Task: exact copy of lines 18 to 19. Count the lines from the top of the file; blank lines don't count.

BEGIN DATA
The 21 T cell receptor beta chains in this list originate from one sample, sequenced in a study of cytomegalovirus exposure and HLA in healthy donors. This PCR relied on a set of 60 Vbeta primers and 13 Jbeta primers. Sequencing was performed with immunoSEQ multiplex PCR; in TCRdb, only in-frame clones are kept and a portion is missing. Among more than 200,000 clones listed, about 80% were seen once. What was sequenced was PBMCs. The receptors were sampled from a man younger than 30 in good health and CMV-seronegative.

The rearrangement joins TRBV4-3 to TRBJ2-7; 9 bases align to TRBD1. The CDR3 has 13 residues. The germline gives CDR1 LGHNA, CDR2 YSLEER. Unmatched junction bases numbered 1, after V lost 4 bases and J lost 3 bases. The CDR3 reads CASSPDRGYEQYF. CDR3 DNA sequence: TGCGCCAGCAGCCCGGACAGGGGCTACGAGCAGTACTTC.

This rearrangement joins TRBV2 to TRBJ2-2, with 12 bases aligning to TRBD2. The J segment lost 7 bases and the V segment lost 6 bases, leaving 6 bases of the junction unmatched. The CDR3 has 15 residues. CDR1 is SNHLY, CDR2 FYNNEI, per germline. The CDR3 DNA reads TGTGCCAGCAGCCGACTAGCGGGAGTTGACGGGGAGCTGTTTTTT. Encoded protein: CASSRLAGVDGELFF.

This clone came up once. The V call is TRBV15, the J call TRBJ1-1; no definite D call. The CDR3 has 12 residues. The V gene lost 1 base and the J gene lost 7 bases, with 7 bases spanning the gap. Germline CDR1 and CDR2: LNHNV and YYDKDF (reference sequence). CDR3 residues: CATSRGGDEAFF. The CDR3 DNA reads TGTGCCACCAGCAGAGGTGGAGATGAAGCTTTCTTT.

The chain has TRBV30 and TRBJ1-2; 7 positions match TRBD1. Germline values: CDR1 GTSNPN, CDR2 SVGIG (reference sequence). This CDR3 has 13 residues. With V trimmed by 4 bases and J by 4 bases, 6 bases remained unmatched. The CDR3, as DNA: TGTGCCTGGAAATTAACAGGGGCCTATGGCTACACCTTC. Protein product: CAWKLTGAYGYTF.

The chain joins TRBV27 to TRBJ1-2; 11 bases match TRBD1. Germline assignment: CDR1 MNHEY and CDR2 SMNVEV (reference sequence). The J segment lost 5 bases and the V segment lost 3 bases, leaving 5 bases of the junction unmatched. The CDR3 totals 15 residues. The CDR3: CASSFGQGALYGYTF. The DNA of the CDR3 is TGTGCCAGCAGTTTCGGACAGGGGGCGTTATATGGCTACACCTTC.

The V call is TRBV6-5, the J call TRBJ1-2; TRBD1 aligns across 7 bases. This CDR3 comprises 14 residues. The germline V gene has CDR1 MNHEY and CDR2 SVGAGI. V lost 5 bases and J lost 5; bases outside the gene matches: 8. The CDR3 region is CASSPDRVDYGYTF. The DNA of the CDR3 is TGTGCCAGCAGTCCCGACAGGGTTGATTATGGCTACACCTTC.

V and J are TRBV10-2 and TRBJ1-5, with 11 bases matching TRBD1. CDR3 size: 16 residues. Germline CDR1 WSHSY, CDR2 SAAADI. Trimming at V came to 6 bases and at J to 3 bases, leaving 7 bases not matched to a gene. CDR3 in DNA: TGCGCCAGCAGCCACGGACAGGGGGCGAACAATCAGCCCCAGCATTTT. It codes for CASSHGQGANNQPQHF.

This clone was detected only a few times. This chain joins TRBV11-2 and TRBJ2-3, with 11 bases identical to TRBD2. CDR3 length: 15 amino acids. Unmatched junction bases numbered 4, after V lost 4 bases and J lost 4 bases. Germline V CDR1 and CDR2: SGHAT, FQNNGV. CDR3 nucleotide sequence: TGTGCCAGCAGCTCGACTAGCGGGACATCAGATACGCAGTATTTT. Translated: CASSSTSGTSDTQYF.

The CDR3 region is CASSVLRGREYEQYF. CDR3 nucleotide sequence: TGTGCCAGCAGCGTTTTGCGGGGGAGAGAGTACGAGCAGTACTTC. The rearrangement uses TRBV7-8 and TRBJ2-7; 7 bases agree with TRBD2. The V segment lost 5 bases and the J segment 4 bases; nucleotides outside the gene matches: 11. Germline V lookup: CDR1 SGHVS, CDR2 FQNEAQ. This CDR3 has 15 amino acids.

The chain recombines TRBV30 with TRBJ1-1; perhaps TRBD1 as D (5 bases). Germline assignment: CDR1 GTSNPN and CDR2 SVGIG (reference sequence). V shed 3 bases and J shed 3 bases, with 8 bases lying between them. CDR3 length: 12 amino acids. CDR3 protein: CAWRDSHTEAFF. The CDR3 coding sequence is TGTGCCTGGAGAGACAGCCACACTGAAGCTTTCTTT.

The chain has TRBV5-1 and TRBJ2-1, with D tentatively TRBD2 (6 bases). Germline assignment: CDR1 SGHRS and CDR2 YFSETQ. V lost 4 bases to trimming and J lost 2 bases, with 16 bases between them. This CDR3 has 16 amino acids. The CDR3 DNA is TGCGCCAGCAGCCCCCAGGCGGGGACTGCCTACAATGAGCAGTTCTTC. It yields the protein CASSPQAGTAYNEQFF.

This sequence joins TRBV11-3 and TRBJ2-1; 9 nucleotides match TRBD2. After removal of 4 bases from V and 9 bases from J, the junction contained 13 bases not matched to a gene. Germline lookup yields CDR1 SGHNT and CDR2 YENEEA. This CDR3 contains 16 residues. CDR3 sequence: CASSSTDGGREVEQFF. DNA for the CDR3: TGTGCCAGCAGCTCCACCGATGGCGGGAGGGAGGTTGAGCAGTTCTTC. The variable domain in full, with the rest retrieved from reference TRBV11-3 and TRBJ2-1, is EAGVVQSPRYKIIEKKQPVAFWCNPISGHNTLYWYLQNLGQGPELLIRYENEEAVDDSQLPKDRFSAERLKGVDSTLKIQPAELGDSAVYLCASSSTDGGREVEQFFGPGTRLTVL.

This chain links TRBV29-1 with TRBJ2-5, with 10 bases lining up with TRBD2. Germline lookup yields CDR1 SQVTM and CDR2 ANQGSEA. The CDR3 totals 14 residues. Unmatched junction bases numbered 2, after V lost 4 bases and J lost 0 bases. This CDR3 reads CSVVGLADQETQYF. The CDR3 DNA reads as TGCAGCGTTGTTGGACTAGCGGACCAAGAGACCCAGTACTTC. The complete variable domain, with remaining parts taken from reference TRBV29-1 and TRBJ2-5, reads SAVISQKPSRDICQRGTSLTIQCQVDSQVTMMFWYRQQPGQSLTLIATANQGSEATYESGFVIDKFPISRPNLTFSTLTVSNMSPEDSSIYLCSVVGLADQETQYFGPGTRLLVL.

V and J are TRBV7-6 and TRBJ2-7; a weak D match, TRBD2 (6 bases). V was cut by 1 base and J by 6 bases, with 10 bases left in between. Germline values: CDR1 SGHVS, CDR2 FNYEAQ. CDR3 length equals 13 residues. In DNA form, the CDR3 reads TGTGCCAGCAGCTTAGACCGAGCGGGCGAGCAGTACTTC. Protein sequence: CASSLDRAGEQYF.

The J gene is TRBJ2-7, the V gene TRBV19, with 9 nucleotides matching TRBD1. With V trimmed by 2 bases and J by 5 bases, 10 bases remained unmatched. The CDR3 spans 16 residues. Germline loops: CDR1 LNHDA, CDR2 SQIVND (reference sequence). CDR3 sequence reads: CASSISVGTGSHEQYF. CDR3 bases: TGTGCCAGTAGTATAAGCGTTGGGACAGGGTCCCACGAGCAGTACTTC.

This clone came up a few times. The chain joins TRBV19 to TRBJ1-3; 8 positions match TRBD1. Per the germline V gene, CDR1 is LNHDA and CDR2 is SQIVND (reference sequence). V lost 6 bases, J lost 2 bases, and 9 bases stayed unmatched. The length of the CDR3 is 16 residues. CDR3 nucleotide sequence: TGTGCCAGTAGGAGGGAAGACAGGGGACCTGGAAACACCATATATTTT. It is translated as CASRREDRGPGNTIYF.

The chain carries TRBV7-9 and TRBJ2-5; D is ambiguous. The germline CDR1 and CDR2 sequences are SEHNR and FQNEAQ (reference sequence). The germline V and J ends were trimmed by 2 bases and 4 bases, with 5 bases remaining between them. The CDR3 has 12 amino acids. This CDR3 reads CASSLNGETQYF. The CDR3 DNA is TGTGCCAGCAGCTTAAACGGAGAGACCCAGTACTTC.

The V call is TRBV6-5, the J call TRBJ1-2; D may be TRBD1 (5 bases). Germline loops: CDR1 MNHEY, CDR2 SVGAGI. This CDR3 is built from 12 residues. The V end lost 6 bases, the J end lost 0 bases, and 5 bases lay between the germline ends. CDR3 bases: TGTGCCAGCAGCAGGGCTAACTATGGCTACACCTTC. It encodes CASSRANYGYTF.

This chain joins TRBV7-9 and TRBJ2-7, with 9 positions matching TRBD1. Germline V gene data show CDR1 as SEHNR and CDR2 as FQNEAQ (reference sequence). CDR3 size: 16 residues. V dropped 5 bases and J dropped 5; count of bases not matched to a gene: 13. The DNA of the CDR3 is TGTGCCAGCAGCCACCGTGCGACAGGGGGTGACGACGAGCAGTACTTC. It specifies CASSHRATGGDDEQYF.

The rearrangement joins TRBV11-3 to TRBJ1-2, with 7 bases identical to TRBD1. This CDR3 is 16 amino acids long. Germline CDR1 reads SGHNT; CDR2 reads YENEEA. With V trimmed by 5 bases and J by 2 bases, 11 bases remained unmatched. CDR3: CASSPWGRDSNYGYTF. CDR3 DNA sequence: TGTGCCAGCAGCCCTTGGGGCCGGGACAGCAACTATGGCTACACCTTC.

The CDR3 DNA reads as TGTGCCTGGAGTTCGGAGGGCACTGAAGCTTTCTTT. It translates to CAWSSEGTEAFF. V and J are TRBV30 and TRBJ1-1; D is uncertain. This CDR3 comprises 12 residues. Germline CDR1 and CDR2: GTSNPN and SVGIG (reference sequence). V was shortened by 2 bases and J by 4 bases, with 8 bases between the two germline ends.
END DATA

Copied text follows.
The chain carries TRBV7-9 and TRBJ2-5; D is ambiguous. The germline CDR1 and CDR2 sequences are SEHNR and FQNEAQ (reference sequence). The germline V and J ends were trimmed by 2 bases and 4 bases, with 5 bases remaining between them. The CDR3 has 12 amino acids. This CDR3 reads CASSLNGETQYF. The CDR3 DNA is TGTGCCAGCAGCTTAAACGGAGAGACCCAGTACTTC.

The V call is TRBV6-5, the J call TRBJ1-2; D may be TRBD1 (5 bases). Germline loops: CDR1 MNHEY, CDR2 SVGAGI. This CDR3 is built from 12 residues. The V end lost 6 bases, the J end lost 0 bases, and 5 bases lay between the germline ends. CDR3 bases: TGTGCCAGCAGCAGGGCTAACTATGGCTACACCTTC. It encodes CASSRANYGYTF.